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Source: Dorinda Lambert, 785-532-6927,
Web sites: and
News release prepared by: Katie Mayes, 785-532-6415,

Friday, Nov. 6, 2009


MANHATTAN -- For university students, anxiety about grades is nothing new. But this year, students also may be anxious about the H1N1 flu virus and missing classes.

Dorinda Lambert, associate director of Kansas State University's counseling services, says that students may be concerned about getting sick, but only insofar as it will affect their ability to perform their academic duties.

"Stress about the H1N1 is probably stress that is mainly from parents who are worried about their kids," Lambert said. "Most of the students themselves are feeling pressure about school and not wanting to miss anything."

To deal with this anxiety, Lambert said that the first thing students should do is get the facts about the H1N1 virus, including the best practices in prevention.

"Listen to what the doctors are telling you, listen to what public health officials are telling you and follow those instructions," she said.

Besides washing hands frequently with soap and water, people should cover their noses and mouths when coughing or sneezing; avoid touching their eyes, nose and mouths; and try to avoid having contact with those who are sick. Students also can go to reliable Web sites such as to get information, Lambert said.

Because of the rigors of college, students will almost always be tempted to come to campus when not feeling well, considering illness only a minor setback. However, Lambert said the risk isn't really worth it.

"If you go to class but your mind isn't concentrating and absorbing the material, it's a waste of your time. Plus, it's dangerous to your classmates because you're spreading disease," she said. "Students are being encouraged to stay home if they are sick so we don't have a pandemic on campus."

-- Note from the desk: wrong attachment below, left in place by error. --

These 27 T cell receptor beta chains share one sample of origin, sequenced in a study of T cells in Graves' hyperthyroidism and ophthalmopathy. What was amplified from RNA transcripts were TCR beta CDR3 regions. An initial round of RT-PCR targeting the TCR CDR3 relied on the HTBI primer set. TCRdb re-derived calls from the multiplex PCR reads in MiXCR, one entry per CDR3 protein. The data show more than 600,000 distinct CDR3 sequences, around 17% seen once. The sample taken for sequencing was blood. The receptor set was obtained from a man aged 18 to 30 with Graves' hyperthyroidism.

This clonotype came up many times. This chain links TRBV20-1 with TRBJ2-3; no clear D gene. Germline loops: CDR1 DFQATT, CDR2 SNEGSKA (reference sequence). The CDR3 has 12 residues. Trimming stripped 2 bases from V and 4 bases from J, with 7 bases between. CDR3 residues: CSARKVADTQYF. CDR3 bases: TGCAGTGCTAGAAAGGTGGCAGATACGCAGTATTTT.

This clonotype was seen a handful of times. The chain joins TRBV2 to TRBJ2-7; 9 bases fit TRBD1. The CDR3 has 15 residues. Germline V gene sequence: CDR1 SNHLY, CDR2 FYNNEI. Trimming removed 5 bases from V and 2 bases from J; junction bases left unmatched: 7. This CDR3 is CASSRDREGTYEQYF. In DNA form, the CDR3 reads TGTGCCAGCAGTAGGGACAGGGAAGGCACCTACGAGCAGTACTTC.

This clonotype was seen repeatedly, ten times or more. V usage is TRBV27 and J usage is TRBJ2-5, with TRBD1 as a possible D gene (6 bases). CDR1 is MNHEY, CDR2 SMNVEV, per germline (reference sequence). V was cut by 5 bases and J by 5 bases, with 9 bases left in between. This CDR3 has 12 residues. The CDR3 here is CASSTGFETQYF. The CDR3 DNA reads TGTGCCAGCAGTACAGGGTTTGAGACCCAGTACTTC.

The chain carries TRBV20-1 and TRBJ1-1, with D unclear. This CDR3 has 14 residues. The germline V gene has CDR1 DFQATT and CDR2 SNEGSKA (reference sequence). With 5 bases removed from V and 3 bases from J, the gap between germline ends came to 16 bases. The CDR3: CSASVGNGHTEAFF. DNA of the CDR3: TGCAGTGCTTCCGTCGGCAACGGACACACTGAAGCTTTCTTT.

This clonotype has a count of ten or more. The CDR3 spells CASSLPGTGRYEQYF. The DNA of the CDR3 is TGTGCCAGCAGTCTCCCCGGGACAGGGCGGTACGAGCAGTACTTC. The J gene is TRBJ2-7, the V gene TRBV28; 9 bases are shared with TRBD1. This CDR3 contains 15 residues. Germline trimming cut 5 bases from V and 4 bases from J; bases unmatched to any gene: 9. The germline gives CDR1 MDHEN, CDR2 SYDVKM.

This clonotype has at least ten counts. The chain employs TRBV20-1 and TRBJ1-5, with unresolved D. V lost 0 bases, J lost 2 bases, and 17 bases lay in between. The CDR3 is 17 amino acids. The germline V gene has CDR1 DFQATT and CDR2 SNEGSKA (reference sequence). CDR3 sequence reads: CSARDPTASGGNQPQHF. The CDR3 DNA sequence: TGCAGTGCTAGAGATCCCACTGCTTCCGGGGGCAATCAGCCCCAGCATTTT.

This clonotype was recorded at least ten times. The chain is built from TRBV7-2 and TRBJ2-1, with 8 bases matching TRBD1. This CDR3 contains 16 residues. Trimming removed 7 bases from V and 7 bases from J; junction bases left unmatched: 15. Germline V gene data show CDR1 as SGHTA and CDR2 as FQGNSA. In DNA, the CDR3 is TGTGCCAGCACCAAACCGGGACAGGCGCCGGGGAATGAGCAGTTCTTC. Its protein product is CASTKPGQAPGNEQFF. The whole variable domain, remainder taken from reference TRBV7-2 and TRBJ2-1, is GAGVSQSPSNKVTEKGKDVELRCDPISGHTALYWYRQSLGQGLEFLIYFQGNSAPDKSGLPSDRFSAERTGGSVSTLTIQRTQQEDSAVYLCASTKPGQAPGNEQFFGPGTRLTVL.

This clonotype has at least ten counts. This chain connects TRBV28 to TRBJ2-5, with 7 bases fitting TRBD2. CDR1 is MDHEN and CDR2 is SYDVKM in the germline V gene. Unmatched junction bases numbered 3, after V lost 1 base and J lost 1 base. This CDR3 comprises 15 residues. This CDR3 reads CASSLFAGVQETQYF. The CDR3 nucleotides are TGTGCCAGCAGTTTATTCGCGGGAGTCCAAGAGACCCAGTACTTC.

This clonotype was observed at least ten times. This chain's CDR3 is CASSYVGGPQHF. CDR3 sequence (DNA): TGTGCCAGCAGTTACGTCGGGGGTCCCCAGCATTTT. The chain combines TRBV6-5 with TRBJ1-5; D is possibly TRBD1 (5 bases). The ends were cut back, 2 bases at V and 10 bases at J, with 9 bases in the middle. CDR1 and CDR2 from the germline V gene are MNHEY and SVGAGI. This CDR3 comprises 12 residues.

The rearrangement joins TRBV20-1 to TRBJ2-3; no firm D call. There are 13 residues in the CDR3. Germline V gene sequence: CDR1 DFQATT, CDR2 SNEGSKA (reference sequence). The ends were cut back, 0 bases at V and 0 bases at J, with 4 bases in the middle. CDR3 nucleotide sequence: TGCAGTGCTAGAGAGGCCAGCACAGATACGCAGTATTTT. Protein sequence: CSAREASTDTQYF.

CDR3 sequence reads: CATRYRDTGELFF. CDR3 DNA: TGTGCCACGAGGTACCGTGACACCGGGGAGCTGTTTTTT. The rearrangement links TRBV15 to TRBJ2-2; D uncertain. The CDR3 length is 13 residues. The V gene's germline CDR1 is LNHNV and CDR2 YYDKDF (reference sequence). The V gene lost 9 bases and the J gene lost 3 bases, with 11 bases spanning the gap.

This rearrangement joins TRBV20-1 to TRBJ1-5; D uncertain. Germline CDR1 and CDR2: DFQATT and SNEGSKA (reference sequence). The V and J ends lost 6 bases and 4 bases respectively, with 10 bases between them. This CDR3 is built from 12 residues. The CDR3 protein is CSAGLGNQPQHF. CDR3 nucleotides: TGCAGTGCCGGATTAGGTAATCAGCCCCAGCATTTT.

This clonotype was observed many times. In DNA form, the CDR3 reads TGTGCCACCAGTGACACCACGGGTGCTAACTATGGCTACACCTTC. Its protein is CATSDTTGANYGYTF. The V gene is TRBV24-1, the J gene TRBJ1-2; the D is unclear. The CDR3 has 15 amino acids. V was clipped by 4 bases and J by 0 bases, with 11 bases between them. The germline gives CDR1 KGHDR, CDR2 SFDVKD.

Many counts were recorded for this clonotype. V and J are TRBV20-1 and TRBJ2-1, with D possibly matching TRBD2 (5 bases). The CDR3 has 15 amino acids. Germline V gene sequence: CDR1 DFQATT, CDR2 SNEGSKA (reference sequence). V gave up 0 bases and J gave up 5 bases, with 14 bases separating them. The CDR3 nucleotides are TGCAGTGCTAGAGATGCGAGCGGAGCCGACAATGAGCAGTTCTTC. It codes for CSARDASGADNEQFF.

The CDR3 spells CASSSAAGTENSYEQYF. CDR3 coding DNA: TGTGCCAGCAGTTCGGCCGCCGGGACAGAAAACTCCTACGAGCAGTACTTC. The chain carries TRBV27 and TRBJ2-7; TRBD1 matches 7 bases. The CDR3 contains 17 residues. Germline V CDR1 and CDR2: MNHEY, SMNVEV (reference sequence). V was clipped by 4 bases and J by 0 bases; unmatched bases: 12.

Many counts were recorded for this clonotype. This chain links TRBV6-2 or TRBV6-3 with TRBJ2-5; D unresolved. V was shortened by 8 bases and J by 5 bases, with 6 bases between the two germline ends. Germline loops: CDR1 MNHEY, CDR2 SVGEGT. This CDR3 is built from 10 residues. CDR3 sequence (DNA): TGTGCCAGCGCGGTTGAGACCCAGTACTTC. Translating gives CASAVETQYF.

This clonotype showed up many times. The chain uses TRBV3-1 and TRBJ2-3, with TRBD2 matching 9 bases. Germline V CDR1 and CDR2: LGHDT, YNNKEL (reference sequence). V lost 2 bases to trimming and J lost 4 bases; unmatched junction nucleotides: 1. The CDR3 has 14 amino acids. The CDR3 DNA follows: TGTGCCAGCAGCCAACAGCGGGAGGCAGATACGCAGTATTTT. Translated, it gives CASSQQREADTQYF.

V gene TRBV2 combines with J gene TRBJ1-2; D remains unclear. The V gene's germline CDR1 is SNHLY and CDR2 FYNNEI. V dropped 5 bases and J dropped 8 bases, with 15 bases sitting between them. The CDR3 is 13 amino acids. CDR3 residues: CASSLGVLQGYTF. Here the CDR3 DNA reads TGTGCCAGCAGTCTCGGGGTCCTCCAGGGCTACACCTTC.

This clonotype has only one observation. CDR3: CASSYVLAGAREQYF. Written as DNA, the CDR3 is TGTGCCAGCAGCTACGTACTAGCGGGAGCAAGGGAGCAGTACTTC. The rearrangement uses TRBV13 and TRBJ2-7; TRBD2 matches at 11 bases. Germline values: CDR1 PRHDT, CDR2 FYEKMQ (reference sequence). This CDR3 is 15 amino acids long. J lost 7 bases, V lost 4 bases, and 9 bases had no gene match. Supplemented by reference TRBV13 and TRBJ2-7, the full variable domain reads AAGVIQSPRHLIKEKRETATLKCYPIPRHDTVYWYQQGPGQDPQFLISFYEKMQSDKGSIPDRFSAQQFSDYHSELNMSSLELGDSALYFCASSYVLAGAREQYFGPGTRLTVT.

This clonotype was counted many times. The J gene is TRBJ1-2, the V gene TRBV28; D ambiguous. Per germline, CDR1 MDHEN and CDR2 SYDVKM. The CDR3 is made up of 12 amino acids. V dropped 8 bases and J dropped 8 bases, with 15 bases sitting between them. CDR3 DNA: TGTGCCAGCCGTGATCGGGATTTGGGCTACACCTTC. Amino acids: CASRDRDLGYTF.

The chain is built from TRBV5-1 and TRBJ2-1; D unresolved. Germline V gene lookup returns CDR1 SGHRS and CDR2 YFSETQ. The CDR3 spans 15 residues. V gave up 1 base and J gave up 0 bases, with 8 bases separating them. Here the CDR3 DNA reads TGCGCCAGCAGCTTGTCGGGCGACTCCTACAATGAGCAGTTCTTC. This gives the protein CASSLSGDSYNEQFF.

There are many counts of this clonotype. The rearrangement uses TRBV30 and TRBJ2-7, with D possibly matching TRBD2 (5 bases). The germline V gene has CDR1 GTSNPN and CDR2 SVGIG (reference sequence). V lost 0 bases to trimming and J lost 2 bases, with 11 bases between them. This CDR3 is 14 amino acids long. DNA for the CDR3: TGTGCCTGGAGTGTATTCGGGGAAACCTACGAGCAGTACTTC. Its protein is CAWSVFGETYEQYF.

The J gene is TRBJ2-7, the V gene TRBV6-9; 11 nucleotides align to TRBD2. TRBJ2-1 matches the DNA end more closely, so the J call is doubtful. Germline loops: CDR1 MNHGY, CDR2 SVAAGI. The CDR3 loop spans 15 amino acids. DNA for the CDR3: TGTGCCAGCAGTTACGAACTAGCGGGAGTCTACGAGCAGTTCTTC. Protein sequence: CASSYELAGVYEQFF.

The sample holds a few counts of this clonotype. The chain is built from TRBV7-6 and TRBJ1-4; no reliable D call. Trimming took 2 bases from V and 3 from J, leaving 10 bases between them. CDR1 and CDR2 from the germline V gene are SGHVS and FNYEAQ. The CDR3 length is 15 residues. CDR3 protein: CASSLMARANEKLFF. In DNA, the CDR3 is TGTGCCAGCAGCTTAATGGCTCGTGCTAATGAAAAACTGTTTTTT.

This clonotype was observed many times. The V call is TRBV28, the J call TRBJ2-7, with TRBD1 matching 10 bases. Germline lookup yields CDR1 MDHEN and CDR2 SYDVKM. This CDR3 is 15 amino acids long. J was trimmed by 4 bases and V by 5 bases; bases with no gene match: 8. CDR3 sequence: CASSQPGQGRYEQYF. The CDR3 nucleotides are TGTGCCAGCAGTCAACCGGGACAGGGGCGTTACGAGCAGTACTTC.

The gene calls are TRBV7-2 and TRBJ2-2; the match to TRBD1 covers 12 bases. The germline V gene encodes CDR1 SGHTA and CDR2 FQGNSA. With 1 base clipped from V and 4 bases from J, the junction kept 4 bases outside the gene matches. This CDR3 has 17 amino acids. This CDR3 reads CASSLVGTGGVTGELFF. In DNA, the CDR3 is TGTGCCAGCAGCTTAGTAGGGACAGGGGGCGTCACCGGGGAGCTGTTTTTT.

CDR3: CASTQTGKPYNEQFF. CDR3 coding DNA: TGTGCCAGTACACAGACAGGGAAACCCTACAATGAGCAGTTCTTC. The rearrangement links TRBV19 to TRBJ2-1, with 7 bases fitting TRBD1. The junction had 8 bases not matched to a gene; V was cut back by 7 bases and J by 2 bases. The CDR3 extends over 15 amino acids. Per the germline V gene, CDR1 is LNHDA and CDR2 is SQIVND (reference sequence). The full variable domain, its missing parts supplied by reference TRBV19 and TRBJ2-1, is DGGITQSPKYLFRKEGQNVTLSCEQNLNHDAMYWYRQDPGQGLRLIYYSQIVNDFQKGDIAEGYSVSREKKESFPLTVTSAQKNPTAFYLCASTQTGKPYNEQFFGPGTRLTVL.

At K-State, students who get sick are being encouraged to stay home and not return to class until their fever has been gone for 24 hours without the use of fever-reducing medications. Faculty also have been asked not to require doctor's notes for academic absences of students because of the H1N1 flu outbreak.

Lambert said managing stress and staying healthy go hand in hand.

Adequate sleep, eating right and developing effective study skills are key. Taking care of your mind also will help your body be better prepared to fight off disease, she said.

"When you're in high-stress mode your immune system is compromised," she said. "The mind and body are connected."

For brief, instant stress relief, Lambert suggests the following tips:

* Take a mini "mind vacation." Close your eyes and picture a place where you feel happy, comfortable and relaxed. Breathe from your abdomen, not your chest, and breathe slowly and evenly.

* Ease the tension of studying. As you take a deep breath, relax your jaw, and then drop your shoulders as you breathe out. Gently roll your head from side to side several times. Picture yourself in a place of comfort and relaxation.

* Stay alert and stretch. If you can, stand up and stretch or sit up and stretch. If any stretching would be just too public, quietly tense and hold your muscles and then release. Do this three times, holding for 10 seconds each time and feel the energy.

* Multiple times a day, review your body for tension. Breathe deeply and think "relax, release, let go" to release tension. Then calmly move through your activity.

More exercises and resources about dealing with anxiety and stress are available at: